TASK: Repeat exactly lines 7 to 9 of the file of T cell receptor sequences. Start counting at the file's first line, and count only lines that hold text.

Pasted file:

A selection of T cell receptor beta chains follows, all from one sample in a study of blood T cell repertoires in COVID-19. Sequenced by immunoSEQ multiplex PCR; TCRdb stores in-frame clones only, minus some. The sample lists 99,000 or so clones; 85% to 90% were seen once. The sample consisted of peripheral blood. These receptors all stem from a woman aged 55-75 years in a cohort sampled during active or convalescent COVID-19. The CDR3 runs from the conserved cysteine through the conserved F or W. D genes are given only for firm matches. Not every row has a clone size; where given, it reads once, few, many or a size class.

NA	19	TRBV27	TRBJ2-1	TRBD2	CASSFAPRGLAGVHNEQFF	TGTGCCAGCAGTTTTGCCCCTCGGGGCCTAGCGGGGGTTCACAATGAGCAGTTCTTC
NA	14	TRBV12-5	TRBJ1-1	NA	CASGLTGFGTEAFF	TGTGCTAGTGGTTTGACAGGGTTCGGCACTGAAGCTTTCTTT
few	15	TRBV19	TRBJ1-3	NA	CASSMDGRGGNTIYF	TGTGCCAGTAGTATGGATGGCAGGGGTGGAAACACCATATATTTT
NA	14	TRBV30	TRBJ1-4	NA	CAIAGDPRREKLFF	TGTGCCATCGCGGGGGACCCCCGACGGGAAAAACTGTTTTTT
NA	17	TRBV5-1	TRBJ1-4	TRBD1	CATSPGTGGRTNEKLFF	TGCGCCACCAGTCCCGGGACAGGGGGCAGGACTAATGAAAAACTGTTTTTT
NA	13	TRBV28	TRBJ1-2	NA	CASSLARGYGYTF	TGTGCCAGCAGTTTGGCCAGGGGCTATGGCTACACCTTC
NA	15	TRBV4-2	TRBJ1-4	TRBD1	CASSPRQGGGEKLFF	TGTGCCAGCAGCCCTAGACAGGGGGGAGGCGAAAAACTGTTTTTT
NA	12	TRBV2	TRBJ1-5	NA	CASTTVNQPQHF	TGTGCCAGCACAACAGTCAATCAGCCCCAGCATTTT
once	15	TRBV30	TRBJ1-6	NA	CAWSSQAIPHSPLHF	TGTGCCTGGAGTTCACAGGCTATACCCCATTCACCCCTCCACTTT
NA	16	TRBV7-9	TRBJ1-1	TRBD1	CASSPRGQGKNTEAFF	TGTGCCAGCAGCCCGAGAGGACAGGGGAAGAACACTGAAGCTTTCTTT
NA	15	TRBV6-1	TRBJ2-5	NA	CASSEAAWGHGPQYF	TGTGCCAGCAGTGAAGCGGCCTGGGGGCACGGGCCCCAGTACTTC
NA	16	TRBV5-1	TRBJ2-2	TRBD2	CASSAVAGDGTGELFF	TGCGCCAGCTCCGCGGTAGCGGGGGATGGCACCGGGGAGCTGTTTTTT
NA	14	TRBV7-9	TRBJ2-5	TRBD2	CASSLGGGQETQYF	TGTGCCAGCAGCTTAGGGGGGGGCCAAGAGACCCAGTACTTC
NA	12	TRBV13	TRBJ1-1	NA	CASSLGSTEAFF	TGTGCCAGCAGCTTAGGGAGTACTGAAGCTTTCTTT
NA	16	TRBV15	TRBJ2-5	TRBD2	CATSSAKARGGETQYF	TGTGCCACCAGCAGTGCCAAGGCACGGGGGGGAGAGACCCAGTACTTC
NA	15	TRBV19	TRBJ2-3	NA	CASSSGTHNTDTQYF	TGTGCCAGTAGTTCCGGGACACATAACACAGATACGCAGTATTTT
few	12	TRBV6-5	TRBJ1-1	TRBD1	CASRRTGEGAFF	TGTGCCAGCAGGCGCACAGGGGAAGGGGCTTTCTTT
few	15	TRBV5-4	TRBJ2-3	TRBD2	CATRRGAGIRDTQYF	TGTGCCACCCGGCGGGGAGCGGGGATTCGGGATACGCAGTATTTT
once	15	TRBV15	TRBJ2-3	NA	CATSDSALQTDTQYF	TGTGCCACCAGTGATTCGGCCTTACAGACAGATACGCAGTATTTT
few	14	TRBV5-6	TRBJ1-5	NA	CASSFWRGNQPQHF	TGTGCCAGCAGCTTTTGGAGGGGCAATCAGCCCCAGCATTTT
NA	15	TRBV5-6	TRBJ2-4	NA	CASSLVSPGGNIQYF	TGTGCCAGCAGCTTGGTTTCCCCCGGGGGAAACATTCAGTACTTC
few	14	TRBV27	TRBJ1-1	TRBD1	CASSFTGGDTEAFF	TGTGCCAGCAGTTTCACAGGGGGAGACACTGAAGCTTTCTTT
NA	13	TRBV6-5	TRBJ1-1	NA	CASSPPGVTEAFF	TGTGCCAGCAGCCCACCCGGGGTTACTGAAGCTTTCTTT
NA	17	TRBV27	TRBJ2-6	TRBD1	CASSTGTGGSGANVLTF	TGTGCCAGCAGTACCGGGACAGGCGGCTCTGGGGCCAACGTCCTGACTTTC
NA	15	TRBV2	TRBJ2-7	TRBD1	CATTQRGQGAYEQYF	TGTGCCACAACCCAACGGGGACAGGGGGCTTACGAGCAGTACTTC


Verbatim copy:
NA	13	TRBV28	TRBJ1-2	NA	CASSLARGYGYTF	TGTGCCAGCAGTTTGGCCAGGGGCTATGGCTACACCTTC
NA	15	TRBV4-2	TRBJ1-4	TRBD1	CASSPRQGGGEKLFF	TGTGCCAGCAGCCCTAGACAGGGGGGAGGCGAAAAACTGTTTTTT
NA	12	TRBV2	TRBJ1-5	NA	CASTTVNQPQHF	TGTGCCAGCACAACAGTCAATCAGCCCCAGCATTTT